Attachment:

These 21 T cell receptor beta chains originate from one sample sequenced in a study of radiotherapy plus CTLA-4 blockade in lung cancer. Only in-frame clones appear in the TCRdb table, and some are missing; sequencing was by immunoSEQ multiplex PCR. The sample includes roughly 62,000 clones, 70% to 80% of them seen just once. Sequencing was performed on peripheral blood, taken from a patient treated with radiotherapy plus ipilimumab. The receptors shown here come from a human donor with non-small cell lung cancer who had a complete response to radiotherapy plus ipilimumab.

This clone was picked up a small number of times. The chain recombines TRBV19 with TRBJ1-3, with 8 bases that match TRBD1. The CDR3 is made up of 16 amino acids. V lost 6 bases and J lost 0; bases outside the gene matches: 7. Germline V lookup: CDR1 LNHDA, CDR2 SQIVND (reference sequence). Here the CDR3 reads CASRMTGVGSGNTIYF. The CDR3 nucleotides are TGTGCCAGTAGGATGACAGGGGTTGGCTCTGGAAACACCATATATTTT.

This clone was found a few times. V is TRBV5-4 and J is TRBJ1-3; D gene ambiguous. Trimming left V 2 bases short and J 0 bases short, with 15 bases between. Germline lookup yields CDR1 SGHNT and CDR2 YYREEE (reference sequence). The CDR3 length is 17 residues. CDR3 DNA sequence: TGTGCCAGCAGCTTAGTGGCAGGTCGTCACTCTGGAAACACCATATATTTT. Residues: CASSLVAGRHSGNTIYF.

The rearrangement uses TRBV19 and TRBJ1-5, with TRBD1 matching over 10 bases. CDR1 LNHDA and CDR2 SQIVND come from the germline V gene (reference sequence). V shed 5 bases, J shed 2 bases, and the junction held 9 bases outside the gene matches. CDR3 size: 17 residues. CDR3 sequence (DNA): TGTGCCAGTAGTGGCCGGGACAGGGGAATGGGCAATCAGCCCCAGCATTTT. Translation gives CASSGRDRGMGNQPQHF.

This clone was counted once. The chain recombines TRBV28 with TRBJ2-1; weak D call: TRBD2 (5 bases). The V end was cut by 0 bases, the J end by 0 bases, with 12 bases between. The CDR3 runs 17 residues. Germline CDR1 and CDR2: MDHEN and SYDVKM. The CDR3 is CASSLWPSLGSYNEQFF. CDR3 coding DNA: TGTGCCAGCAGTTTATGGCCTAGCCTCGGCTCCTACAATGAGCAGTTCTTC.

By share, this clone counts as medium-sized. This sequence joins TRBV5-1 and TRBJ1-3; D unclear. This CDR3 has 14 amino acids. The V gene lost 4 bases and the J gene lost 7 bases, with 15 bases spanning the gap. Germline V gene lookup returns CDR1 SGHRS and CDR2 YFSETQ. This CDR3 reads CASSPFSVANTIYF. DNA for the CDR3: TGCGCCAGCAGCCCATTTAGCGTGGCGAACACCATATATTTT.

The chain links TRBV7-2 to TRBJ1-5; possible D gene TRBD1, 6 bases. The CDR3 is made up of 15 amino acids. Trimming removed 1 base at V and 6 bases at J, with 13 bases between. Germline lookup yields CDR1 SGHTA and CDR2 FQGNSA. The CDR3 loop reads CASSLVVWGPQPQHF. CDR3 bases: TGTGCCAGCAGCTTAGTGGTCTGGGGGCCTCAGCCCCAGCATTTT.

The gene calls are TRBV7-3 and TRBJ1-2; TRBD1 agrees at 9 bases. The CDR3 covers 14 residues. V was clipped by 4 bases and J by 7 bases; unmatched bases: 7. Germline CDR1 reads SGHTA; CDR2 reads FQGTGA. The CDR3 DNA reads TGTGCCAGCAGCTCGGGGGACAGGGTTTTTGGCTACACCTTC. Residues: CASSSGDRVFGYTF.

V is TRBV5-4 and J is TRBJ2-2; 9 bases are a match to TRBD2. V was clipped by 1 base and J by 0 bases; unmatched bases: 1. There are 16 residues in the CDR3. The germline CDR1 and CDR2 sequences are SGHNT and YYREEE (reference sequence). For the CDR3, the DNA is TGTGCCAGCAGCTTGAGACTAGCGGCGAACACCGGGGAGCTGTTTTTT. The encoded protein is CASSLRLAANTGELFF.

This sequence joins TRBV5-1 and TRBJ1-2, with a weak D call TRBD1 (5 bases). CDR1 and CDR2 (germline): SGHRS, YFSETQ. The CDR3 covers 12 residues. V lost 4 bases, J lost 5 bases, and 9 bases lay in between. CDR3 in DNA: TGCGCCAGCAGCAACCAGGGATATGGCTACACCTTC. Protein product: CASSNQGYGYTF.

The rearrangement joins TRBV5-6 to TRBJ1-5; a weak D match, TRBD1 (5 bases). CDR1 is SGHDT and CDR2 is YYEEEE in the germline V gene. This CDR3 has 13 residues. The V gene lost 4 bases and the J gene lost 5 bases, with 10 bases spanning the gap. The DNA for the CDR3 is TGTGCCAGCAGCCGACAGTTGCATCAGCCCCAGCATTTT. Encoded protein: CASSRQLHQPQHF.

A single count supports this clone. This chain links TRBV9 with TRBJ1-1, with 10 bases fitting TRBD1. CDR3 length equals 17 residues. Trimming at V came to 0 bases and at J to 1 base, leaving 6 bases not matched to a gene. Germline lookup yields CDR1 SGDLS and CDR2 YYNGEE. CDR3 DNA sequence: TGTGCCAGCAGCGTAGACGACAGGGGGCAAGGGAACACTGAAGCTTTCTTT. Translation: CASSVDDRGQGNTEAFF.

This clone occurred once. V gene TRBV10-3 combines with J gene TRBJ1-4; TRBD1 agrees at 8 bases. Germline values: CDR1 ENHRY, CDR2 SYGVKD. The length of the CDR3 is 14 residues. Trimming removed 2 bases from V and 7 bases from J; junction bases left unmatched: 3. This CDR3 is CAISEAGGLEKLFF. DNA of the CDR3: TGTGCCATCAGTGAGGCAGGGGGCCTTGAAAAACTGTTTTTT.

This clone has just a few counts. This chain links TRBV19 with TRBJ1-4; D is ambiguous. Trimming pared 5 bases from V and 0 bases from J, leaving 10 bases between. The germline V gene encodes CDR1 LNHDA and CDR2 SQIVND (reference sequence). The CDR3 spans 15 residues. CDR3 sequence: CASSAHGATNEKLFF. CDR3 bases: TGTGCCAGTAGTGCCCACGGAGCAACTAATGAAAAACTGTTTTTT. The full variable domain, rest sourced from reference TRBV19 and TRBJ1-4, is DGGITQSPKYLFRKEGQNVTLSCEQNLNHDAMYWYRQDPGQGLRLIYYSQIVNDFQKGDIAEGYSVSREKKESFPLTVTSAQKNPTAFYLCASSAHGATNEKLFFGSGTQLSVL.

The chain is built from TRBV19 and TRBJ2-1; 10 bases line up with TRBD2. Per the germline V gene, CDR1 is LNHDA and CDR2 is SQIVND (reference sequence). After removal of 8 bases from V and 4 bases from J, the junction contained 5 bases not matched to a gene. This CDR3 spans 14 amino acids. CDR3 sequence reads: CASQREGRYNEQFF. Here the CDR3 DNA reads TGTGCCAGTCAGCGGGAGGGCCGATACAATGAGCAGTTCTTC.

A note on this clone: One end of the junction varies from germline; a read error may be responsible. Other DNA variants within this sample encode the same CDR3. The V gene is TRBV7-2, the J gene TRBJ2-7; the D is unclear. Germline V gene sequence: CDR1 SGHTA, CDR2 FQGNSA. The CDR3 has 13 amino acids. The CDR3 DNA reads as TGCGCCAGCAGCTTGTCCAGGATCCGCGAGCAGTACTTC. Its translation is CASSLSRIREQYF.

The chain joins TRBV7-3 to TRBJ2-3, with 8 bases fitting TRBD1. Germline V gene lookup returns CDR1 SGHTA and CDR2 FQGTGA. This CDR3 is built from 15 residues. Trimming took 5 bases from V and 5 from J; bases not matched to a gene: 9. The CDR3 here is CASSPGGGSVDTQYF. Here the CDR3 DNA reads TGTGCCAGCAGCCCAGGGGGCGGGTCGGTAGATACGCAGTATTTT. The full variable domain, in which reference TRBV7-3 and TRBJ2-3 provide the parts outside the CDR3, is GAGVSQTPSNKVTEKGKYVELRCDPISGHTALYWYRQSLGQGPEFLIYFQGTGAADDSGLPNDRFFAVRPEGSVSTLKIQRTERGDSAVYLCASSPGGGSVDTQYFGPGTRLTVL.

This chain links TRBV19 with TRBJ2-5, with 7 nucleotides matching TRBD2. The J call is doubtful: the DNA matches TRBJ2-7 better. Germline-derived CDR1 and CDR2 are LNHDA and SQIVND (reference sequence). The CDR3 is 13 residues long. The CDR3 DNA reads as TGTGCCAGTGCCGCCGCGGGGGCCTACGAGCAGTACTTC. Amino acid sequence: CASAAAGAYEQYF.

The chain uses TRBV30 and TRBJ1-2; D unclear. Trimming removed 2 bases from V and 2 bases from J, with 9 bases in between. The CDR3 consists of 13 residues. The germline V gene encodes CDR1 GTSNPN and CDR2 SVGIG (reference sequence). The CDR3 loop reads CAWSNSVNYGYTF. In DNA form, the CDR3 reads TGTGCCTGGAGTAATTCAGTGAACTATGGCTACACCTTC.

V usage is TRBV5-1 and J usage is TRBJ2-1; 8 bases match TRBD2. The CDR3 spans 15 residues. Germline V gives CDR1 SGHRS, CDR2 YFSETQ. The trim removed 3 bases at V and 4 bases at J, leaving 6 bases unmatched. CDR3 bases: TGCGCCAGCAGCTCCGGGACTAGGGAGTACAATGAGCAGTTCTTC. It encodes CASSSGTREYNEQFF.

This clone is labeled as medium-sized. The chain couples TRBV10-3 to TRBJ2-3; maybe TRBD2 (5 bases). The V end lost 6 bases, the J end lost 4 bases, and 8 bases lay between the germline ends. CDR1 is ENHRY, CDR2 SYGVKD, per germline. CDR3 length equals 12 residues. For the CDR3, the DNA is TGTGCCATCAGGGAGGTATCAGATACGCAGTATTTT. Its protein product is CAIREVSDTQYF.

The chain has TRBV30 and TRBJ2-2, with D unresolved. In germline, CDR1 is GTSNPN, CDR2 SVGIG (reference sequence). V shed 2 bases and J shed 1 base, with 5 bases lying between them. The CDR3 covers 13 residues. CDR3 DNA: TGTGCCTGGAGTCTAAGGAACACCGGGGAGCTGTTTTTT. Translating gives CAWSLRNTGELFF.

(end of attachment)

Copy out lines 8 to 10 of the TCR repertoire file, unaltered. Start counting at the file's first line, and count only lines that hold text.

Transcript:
The gene calls are TRBV7-3 and TRBJ1-2; TRBD1 agrees at 9 bases. The CDR3 covers 14 residues. V was clipped by 4 bases and J by 7 bases; unmatched bases: 7. Germline CDR1 reads SGHTA; CDR2 reads FQGTGA. The CDR3 DNA reads TGTGCCAGCAGCTCGGGGGACAGGGTTTTTGGCTACACCTTC. Residues: CASSSGDRVFGYTF.

V is TRBV5-4 and J is TRBJ2-2; 9 bases are a match to TRBD2. V was clipped by 1 base and J by 0 bases; unmatched bases: 1. There are 16 residues in the CDR3. The germline CDR1 and CDR2 sequences are SGHNT and YYREEE (reference sequence). For the CDR3, the DNA is TGTGCCAGCAGCTTGAGACTAGCGGCGAACACCGGGGAGCTGTTTTTT. The encoded protein is CASSLRLAANTGELFF.

This sequence joins TRBV5-1 and TRBJ1-2, with a weak D call TRBD1 (5 bases). CDR1 and CDR2 (germline): SGHRS, YFSETQ. The CDR3 covers 12 residues. V lost 4 bases, J lost 5 bases, and 9 bases lay in between. CDR3 in DNA: TGCGCCAGCAGCAACCAGGGATATGGCTACACCTTC. Protein product: CASSNQGYGYTF.